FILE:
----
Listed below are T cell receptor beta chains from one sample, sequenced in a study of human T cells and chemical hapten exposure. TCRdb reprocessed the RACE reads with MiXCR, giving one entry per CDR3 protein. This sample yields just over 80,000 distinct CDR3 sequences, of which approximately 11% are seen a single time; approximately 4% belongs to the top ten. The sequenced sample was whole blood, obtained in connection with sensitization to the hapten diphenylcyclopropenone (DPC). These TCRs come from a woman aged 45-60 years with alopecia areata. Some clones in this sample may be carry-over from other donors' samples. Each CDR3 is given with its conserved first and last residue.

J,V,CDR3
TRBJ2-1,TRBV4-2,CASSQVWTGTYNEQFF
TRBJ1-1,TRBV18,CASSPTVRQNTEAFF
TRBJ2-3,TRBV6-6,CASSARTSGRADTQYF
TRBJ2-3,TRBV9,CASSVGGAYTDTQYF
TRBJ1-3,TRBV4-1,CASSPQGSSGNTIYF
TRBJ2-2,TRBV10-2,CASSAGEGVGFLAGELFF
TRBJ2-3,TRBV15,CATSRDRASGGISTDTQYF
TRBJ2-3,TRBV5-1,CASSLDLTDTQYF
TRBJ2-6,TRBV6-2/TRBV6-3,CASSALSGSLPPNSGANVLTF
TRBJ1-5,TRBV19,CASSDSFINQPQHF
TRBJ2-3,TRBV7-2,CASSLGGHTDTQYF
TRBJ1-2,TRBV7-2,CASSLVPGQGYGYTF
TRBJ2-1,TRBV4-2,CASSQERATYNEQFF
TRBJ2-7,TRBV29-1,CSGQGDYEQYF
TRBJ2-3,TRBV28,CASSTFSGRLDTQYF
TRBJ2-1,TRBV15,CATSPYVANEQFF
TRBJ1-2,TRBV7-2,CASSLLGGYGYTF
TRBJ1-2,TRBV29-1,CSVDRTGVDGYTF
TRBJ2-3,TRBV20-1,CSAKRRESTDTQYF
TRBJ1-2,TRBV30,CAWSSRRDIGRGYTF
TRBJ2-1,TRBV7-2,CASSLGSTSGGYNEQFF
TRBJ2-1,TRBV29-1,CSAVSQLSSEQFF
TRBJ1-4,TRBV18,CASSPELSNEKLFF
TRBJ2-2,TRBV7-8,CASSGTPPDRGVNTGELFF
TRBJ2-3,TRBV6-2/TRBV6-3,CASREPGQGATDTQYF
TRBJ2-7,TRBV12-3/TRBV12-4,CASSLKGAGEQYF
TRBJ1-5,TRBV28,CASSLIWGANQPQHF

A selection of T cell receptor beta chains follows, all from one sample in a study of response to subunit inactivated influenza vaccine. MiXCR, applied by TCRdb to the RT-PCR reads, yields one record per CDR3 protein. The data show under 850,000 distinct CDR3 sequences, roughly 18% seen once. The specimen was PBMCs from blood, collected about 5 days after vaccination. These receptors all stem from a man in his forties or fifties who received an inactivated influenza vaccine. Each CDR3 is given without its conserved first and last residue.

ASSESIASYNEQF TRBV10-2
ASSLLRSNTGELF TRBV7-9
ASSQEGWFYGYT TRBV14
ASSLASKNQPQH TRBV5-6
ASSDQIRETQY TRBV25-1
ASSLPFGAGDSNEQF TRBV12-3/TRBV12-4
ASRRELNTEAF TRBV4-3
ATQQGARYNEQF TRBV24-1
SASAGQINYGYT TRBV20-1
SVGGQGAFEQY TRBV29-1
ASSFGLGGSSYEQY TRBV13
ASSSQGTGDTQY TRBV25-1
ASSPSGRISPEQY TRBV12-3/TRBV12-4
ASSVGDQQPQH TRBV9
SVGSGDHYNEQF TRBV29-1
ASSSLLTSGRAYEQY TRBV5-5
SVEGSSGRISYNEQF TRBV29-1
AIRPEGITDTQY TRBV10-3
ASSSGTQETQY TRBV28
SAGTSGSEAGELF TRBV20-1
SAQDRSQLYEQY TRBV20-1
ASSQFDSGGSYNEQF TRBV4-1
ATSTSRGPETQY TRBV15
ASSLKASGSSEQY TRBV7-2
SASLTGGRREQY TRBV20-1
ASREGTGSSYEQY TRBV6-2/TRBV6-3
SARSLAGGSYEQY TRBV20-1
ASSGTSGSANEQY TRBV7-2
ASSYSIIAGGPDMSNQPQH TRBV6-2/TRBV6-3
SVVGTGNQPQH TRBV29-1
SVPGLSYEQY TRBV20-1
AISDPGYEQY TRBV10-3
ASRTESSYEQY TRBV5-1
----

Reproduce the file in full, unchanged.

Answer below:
Listed below are T cell receptor beta chains from one sample, sequenced in a study of human T cells and chemical hapten exposure. TCRdb reprocessed the RACE reads with MiXCR, giving one entry per CDR3 protein. This sample yields just over 80,000 distinct CDR3 sequences, of which approximately 11% are seen a single time; approximately 4% belongs to the top ten. The sequenced sample was whole blood, obtained in connection with sensitization to the hapten diphenylcyclopropenone (DPC). These TCRs come from a woman aged 45-60 years with alopecia areata. Some clones in this sample may be carry-over from other donors' samples. Each CDR3 is given with its conserved first and last residue.

J,V,CDR3
TRBJ2-1,TRBV4-2,CASSQVWTGTYNEQFF
TRBJ1-1,TRBV18,CASSPTVRQNTEAFF
TRBJ2-3,TRBV6-6,CASSARTSGRADTQYF
TRBJ2-3,TRBV9,CASSVGGAYTDTQYF
TRBJ1-3,TRBV4-1,CASSPQGSSGNTIYF
TRBJ2-2,TRBV10-2,CASSAGEGVGFLAGELFF
TRBJ2-3,TRBV15,CATSRDRASGGISTDTQYF
TRBJ2-3,TRBV5-1,CASSLDLTDTQYF
TRBJ2-6,TRBV6-2/TRBV6-3,CASSALSGSLPPNSGANVLTF
TRBJ1-5,TRBV19,CASSDSFINQPQHF
TRBJ2-3,TRBV7-2,CASSLGGHTDTQYF
TRBJ1-2,TRBV7-2,CASSLVPGQGYGYTF
TRBJ2-1,TRBV4-2,CASSQERATYNEQFF
TRBJ2-7,TRBV29-1,CSGQGDYEQYF
TRBJ2-3,TRBV28,CASSTFSGRLDTQYF
TRBJ2-1,TRBV15,CATSPYVANEQFF
TRBJ1-2,TRBV7-2,CASSLLGGYGYTF
TRBJ1-2,TRBV29-1,CSVDRTGVDGYTF
TRBJ2-3,TRBV20-1,CSAKRRESTDTQYF
TRBJ1-2,TRBV30,CAWSSRRDIGRGYTF
TRBJ2-1,TRBV7-2,CASSLGSTSGGYNEQFF
TRBJ2-1,TRBV29-1,CSAVSQLSSEQFF
TRBJ1-4,TRBV18,CASSPELSNEKLFF
TRBJ2-2,TRBV7-8,CASSGTPPDRGVNTGELFF
TRBJ2-3,TRBV6-2/TRBV6-3,CASREPGQGATDTQYF
TRBJ2-7,TRBV12-3/TRBV12-4,CASSLKGAGEQYF
TRBJ1-5,TRBV28,CASSLIWGANQPQHF

A selection of T cell receptor beta chains follows, all from one sample in a study of response to subunit inactivated influenza vaccine. MiXCR, applied by TCRdb to the RT-PCR reads, yields one record per CDR3 protein. The data show under 850,000 distinct CDR3 sequences, roughly 18% seen once. The specimen was PBMCs from blood, collected about 5 days after vaccination. These receptors all stem from a man in his forties or fifties who received an inactivated influenza vaccine. Each CDR3 is given without its conserved first and last residue.

ASSESIASYNEQF TRBV10-2
ASSLLRSNTGELF TRBV7-9
ASSQEGWFYGYT TRBV14
ASSLASKNQPQH TRBV5-6
ASSDQIRETQY TRBV25-1
ASSLPFGAGDSNEQF TRBV12-3/TRBV12-4
ASRRELNTEAF TRBV4-3
ATQQGARYNEQF TRBV24-1
SASAGQINYGYT TRBV20-1
SVGGQGAFEQY TRBV29-1
ASSFGLGGSSYEQY TRBV13
ASSSQGTGDTQY TRBV25-1
ASSPSGRISPEQY TRBV12-3/TRBV12-4
ASSVGDQQPQH TRBV9
SVGSGDHYNEQF TRBV29-1
ASSSLLTSGRAYEQY TRBV5-5
SVEGSSGRISYNEQF TRBV29-1
AIRPEGITDTQY TRBV10-3
ASSSGTQETQY TRBV28
SAGTSGSEAGELF TRBV20-1
SAQDRSQLYEQY TRBV20-1
ASSQFDSGGSYNEQF TRBV4-1
ATSTSRGPETQY TRBV15
ASSLKASGSSEQY TRBV7-2
SASLTGGRREQY TRBV20-1
ASREGTGSSYEQY TRBV6-2/TRBV6-3
SARSLAGGSYEQY TRBV20-1
ASSGTSGSANEQY TRBV7-2
ASSYSIIAGGPDMSNQPQH TRBV6-2/TRBV6-3
SVVGTGNQPQH TRBV29-1
SVPGLSYEQY TRBV20-1
AISDPGYEQY TRBV10-3
ASRTESSYEQY TRBV5-1